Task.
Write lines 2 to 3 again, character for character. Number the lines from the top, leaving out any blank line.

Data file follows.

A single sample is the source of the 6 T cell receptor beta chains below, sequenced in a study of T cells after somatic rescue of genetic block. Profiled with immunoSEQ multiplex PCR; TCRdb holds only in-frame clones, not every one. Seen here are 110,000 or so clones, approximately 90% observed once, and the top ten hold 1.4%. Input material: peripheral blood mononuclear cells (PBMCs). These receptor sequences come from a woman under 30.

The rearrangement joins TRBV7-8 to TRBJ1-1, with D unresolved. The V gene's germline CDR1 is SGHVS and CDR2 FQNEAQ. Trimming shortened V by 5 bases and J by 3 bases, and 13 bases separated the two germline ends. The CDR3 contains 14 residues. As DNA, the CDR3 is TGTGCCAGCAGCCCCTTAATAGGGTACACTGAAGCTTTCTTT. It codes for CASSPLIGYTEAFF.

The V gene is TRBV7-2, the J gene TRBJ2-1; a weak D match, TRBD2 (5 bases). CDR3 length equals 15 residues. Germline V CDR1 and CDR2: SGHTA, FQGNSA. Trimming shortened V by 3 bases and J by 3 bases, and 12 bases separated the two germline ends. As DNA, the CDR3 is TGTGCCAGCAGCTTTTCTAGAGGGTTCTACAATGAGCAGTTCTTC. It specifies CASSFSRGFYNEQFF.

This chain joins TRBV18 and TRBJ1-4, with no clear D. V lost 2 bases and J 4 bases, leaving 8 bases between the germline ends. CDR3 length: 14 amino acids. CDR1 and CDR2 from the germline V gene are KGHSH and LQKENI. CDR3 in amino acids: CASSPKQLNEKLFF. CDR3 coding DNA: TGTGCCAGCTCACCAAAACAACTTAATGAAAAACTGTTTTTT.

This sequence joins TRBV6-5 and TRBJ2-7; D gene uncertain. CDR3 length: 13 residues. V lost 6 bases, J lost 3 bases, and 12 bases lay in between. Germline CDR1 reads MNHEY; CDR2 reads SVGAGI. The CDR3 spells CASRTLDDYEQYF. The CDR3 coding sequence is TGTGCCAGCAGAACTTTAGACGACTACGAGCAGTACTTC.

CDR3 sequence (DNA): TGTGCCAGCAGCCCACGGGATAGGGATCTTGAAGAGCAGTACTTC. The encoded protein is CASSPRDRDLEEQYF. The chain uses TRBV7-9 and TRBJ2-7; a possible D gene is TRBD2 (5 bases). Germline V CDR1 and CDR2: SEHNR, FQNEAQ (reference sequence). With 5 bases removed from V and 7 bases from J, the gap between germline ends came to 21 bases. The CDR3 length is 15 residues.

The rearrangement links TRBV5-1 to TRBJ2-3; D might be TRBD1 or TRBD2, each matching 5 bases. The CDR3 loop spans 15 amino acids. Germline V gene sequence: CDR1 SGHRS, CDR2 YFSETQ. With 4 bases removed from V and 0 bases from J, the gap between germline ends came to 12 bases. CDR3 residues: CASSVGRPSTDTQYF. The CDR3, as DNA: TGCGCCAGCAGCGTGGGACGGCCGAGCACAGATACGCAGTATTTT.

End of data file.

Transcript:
The rearrangement joins TRBV7-8 to TRBJ1-1, with D unresolved. The V gene's germline CDR1 is SGHVS and CDR2 FQNEAQ. Trimming shortened V by 5 bases and J by 3 bases, and 13 bases separated the two germline ends. The CDR3 contains 14 residues. As DNA, the CDR3 is TGTGCCAGCAGCCCCTTAATAGGGTACACTGAAGCTTTCTTT. It codes for CASSPLIGYTEAFF.

The V gene is TRBV7-2, the J gene TRBJ2-1; a weak D match, TRBD2 (5 bases). CDR3 length equals 15 residues. Germline V CDR1 and CDR2: SGHTA, FQGNSA. Trimming shortened V by 3 bases and J by 3 bases, and 12 bases separated the two germline ends. As DNA, the CDR3 is TGTGCCAGCAGCTTTTCTAGAGGGTTCTACAATGAGCAGTTCTTC. It specifies CASSFSRGFYNEQFF.